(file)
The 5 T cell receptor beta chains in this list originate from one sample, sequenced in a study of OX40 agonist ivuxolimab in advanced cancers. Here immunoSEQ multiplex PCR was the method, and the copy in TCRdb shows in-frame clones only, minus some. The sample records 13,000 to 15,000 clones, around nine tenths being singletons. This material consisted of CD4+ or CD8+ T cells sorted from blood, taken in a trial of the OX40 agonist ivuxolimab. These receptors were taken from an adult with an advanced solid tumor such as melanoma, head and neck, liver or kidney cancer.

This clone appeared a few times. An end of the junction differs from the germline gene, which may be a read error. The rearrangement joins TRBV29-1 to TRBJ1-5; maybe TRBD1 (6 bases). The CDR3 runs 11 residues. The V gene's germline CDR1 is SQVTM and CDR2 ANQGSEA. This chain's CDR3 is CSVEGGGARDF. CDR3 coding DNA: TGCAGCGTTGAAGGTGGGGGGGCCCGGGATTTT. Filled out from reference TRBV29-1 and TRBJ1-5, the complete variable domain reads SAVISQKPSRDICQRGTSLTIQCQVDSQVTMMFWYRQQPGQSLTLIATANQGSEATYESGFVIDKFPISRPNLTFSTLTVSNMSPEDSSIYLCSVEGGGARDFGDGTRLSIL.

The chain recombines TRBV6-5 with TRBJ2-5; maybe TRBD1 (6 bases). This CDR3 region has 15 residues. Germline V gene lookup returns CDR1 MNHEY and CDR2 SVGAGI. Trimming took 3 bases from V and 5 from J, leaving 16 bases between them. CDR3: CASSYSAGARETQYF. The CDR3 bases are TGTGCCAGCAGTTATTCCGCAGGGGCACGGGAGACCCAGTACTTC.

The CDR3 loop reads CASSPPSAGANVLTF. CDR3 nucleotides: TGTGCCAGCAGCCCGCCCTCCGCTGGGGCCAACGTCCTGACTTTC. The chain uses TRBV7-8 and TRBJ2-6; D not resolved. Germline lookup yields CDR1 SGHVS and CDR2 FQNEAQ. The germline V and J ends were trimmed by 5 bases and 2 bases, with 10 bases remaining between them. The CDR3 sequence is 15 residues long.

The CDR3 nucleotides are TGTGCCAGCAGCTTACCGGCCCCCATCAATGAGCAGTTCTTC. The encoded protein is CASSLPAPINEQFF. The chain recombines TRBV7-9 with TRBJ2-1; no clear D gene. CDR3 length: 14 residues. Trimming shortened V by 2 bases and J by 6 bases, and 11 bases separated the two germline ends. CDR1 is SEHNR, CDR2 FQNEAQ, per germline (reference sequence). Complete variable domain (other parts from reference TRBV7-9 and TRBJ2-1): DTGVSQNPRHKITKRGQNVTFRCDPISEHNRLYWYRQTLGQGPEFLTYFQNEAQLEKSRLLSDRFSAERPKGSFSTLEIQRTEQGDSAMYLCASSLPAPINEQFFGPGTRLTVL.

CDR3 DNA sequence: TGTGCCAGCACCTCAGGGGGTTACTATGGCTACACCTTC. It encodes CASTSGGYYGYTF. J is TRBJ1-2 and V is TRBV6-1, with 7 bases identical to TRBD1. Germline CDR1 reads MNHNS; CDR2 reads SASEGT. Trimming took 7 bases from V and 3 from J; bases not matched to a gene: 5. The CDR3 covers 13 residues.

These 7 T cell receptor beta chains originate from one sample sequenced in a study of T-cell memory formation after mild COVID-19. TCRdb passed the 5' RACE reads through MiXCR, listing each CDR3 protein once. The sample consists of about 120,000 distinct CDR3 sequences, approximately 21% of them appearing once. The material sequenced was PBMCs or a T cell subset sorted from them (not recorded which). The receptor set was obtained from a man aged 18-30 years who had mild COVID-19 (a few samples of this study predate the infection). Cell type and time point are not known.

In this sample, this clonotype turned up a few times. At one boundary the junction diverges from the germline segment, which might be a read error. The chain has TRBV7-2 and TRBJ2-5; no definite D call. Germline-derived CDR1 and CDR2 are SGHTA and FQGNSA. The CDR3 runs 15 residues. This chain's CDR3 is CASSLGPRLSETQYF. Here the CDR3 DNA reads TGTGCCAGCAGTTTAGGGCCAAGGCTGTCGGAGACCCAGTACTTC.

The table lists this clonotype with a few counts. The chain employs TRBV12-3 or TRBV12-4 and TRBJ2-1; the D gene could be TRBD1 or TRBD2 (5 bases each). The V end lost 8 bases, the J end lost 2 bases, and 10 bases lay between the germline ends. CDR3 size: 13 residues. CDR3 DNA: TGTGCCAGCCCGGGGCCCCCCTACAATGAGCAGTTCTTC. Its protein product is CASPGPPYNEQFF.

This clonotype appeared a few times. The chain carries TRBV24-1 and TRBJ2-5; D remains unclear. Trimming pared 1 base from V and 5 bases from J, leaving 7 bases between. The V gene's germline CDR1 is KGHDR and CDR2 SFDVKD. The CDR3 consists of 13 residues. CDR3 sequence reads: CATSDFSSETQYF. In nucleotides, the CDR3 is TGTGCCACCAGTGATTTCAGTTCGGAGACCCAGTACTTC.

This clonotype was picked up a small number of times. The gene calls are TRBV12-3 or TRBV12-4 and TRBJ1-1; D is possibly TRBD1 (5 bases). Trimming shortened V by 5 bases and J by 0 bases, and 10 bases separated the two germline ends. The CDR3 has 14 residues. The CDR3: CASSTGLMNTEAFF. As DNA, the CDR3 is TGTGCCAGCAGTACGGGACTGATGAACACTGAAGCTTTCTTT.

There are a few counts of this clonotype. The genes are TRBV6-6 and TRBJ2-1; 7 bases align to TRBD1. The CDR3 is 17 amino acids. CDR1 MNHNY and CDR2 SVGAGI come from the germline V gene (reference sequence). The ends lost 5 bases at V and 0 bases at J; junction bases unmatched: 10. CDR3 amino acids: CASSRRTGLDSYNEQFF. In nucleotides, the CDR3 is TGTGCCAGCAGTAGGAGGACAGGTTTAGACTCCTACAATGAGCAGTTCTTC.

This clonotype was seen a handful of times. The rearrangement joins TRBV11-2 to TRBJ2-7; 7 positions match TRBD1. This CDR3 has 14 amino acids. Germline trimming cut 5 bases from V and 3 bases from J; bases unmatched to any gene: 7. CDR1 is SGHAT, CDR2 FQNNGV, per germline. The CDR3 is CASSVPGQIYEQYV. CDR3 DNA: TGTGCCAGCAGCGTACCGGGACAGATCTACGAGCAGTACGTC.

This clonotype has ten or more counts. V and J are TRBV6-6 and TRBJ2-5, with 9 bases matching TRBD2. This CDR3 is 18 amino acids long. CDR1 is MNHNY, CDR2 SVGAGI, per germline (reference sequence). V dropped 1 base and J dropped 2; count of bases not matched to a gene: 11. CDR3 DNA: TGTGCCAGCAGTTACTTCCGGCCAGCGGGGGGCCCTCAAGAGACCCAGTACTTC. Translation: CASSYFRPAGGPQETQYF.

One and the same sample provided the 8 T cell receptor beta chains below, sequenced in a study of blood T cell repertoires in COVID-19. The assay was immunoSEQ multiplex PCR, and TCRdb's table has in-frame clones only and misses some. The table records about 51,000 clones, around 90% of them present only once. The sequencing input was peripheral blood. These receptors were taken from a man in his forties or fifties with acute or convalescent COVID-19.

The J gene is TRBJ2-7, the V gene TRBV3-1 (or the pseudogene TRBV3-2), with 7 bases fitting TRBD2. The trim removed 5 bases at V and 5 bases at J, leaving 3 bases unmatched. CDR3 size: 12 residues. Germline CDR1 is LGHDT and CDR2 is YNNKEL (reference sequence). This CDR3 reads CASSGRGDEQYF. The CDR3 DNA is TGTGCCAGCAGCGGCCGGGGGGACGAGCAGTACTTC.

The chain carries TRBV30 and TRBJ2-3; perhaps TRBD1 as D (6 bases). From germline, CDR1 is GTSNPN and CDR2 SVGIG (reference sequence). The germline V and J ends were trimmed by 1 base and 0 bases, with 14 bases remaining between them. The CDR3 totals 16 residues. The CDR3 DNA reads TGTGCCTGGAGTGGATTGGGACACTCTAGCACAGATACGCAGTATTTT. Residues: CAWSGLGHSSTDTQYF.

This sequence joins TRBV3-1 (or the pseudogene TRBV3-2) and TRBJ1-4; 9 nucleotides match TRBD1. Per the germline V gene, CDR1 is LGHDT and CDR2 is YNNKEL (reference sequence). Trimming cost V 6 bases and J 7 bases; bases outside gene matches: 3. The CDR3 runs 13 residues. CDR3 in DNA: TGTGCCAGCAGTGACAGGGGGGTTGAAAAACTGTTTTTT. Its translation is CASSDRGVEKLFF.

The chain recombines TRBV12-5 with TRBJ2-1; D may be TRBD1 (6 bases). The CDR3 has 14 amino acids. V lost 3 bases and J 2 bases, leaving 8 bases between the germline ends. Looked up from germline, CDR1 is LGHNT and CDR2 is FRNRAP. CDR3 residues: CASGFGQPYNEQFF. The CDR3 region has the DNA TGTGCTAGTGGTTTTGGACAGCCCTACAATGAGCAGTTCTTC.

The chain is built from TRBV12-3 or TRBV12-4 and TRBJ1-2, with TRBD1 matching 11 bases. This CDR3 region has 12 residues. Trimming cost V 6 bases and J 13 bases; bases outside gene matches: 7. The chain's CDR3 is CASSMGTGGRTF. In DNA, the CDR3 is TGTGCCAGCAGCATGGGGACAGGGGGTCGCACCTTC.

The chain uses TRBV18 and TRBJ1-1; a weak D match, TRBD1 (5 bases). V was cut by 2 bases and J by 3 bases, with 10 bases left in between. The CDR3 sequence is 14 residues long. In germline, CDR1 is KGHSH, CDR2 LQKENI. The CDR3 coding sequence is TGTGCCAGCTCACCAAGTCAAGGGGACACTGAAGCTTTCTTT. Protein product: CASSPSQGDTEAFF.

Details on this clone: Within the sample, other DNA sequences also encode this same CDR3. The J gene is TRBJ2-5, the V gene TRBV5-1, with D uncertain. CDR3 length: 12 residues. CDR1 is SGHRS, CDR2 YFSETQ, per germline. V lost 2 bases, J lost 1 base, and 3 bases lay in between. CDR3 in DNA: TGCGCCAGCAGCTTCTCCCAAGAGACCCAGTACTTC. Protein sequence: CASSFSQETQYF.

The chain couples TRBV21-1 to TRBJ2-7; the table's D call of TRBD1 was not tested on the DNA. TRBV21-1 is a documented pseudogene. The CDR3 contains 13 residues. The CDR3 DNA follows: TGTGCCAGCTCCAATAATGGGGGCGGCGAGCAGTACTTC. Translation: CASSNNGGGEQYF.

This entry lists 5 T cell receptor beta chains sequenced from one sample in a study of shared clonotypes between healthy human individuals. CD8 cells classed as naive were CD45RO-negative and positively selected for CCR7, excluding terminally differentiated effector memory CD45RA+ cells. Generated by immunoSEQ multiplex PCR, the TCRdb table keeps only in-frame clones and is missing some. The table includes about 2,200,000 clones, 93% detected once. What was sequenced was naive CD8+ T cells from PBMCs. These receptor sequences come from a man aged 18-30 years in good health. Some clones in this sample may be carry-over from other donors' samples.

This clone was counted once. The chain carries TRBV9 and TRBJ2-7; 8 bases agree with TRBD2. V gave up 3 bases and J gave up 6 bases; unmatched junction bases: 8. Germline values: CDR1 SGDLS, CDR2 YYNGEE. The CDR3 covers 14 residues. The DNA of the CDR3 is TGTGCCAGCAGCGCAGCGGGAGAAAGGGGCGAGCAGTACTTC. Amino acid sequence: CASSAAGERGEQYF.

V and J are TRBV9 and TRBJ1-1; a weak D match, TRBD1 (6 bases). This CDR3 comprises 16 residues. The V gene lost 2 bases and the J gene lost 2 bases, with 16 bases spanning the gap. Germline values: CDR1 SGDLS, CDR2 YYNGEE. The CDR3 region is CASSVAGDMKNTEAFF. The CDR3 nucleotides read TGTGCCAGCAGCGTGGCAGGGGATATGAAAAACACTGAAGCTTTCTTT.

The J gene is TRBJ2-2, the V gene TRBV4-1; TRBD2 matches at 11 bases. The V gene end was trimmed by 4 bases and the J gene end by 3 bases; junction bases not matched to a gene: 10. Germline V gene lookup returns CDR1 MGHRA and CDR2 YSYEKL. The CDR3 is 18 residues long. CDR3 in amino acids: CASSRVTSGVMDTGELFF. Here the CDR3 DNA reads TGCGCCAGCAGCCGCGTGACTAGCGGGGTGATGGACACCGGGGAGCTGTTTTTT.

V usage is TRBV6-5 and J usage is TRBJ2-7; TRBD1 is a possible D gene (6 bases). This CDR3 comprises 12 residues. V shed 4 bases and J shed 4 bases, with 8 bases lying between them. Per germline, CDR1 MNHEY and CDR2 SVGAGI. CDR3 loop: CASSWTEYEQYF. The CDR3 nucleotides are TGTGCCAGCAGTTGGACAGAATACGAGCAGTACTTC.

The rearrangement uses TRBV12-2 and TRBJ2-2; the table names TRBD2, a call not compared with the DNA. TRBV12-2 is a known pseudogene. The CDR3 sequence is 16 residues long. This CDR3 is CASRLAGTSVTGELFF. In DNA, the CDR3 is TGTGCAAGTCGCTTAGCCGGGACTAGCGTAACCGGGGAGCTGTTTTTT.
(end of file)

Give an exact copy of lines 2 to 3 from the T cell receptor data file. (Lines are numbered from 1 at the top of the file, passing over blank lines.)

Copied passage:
This clone appeared a few times. An end of the junction differs from the germline gene, which may be a read error. The rearrangement joins TRBV29-1 to TRBJ1-5; maybe TRBD1 (6 bases). The CDR3 runs 11 residues. The V gene's germline CDR1 is SQVTM and CDR2 ANQGSEA. This chain's CDR3 is CSVEGGGARDF. CDR3 coding DNA: TGCAGCGTTGAAGGTGGGGGGGCCCGGGATTTT. Filled out from reference TRBV29-1 and TRBJ1-5, the complete variable domain reads SAVISQKPSRDICQRGTSLTIQCQVDSQVTMMFWYRQQPGQSLTLIATANQGSEATYESGFVIDKFPISRPNLTFSTLTVSNMSPEDSSIYLCSVEGGGARDFGDGTRLSIL.

The chain recombines TRBV6-5 with TRBJ2-5; maybe TRBD1 (6 bases). This CDR3 region has 15 residues. Germline V gene lookup returns CDR1 MNHEY and CDR2 SVGAGI. Trimming took 3 bases from V and 5 from J, leaving 16 bases between them. CDR3: CASSYSAGARETQYF. The CDR3 bases are TGTGCCAGCAGTTATTCCGCAGGGGCACGGGAGACCCAGTACTTC.